Beaches Resorts Have This New Credential, So Get Ready For Summer Fun

Summer is almost here, which means vacation planning is in full swing for many families. But for those who are traveling with someone with autism spectrum disorder, it might take a bit more to plan the perfect family vacation. One resort chain is helping families stress less and play more, for a trip everyone can enjoy. Beaches Resorts just attained an advanced certified autism center credential, making it the first family travel destination to attain this achievement.

The autism awareness training, which will be completed in May, will take affect across all Beaches properties including Beaches Negril Beach Resort & Spa; Beaches Ocho Rios Spa, Golf, & Waterpark Resort; and Beaches Turks & Caicos Resort Villages & Spa, according to a statement from the company.

All resorts will now include, as per Travel Pulse:

  • A pre-travel questionnaire to identify requests and preferences for special needs families.
  • Chef consultations to support specific dietary restrictions and special requests.
  • Check-in options for an in-room check-in, as well as making sensory toys available for kids who need them during the check-in process.
  • Designated quiet spaces through out the resorts.
  • Modified kids camp experiences to make it more sensory-friendly.
  • Autism awareness-trained water sports instructors.

But perhaps the best change of all is the inclusion of the one-on-one buddy program as a childcare option, for those kids who would like to opt out of the group setting, according to a news release from the company.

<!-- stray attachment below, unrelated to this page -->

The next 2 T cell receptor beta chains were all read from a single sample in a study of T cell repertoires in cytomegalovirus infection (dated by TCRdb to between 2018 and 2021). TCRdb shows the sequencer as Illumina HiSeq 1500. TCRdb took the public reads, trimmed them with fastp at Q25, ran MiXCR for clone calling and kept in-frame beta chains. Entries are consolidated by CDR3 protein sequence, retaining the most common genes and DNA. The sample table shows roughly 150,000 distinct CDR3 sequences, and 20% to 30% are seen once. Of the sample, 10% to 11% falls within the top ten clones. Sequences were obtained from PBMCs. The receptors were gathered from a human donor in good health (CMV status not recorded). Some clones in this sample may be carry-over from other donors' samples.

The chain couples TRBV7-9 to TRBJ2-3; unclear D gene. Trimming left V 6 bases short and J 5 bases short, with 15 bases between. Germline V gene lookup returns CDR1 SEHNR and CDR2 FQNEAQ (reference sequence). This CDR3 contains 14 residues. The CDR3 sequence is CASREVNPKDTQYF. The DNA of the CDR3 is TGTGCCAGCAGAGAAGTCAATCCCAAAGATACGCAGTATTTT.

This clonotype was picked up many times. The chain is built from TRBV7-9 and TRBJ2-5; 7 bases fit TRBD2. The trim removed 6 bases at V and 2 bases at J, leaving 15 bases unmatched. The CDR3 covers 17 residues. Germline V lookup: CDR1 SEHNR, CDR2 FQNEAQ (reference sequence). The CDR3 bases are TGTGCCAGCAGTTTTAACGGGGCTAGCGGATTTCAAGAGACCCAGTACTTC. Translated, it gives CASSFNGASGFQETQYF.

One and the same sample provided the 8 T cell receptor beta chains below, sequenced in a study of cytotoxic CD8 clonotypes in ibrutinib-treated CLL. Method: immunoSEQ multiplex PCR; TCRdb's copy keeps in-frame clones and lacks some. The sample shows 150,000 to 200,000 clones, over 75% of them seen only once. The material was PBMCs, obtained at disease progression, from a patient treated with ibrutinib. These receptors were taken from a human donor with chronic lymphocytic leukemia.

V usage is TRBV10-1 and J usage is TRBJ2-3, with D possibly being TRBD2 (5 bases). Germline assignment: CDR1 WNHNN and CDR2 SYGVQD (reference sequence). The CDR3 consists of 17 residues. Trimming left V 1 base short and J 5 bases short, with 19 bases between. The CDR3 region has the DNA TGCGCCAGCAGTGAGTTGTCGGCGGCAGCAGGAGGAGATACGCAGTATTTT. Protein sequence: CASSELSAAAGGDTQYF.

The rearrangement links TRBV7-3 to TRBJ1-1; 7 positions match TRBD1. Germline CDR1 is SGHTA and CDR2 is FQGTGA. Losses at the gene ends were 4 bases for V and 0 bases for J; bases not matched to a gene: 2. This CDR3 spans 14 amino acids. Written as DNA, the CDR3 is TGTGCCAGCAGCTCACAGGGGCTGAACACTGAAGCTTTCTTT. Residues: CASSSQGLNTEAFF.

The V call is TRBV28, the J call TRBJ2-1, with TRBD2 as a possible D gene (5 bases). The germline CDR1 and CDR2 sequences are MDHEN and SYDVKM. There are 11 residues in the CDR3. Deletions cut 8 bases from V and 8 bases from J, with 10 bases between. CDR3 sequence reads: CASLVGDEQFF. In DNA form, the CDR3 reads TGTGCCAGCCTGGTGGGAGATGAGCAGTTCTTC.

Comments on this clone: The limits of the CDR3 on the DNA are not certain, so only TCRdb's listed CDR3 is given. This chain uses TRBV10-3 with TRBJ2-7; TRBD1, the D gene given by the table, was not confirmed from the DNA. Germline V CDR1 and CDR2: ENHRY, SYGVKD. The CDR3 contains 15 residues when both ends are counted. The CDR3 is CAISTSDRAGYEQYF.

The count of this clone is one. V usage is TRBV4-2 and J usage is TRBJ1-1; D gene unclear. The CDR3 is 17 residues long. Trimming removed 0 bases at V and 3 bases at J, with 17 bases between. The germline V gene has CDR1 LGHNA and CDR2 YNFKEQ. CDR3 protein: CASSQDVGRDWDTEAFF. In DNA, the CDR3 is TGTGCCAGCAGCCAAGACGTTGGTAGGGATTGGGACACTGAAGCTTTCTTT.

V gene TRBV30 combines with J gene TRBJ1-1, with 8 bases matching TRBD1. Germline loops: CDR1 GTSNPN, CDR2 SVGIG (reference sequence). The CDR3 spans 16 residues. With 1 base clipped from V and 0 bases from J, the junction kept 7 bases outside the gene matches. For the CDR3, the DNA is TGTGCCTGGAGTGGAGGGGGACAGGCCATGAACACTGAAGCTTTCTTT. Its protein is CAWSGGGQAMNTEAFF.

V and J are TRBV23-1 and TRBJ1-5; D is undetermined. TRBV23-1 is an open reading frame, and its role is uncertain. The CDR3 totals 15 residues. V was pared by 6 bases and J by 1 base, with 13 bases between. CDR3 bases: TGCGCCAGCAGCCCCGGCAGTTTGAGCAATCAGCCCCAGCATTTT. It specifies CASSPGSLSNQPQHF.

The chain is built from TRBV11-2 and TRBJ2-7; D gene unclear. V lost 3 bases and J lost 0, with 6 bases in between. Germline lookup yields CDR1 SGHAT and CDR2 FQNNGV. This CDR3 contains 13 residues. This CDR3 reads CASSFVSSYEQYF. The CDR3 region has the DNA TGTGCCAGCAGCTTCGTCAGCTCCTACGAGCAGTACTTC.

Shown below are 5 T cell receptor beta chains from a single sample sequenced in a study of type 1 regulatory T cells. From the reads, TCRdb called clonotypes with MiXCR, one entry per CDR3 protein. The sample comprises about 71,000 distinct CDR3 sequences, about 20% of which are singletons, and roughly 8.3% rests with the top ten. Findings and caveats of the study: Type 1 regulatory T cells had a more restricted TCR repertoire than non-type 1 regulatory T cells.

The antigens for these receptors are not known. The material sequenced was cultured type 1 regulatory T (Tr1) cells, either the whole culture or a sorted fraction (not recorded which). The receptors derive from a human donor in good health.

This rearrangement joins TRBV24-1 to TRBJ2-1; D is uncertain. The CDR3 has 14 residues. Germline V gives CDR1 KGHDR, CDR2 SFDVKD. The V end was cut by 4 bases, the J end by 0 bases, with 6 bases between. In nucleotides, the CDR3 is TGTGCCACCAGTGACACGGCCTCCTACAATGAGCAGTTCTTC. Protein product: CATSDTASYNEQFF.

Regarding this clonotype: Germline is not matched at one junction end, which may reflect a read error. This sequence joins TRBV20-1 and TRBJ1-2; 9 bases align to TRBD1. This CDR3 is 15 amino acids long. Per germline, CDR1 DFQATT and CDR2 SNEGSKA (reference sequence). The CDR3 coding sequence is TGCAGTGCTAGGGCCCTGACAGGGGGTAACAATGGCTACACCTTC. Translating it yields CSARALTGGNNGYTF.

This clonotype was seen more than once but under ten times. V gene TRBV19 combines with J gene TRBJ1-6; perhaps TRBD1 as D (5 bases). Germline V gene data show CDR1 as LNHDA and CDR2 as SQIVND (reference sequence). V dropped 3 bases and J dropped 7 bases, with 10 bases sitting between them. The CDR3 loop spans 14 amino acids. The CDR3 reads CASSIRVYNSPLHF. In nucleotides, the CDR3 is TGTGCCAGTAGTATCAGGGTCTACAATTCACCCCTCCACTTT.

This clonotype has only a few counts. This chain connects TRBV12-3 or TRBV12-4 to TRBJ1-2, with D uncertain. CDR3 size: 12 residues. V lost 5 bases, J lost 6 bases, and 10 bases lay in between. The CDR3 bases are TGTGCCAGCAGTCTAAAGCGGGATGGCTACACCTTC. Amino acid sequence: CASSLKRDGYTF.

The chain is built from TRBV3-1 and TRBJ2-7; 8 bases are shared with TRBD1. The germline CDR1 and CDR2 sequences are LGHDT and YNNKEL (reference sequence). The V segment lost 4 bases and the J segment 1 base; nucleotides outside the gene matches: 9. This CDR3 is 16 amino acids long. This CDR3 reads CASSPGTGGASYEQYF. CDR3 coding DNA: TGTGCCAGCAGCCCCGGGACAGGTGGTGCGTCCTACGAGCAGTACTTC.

Beaches also announced the arrival of Julia, the first muppet on the autism spectrum, to their resort, Travel Pulse noted. She's now an important part of their current line up of Sesame Street characters for their kids club shows.

More information about the resorts' autism-inclusive features can be found on the company's website.

There's been a lot of focus on autism-friendly travel, and for good reason. Autism affects a large portion of the population and for some with this condition (and their caretakers) travel can be daunting.

Recently, JetSuiteX in conjunction with the group Autism Double-Checked, set up a program where children and adults with autism can practice getting on and off a plane, according to NBC News Los Angeles. Because no matter how much thought goes into a family vacation, you have to get there first.

Autism affects one in every 59 children and is prevalent in all racial, ethnic and socioeconomic backgrounds, according to the Centers for Disease Control and Prevention. However, it seems to affect boys four more times than girls.

People with an autism spectrum disorder can struggle while interacting and communicating with others, experience repetitive actions, have very specific interests, and have other symptoms, according to the National Institute of Mental Health.

Symptoms of autism can include hand-flapping or body rocking, extreme resistance to changes in routine, speech delays, and avoiding eye contact, according to WebMD.

People with autism can benefit from a number of different therapies, including occupational therapy and speech therapy, as per a blog post shared on the Autism Speaks website.

Perhaps vacation with your family can be seen as a form of therapy — new experiences, adventures, and memories. And when the vacation destination specializes in autism awareness, the results could be magical. So, get planning. Summer is almost here.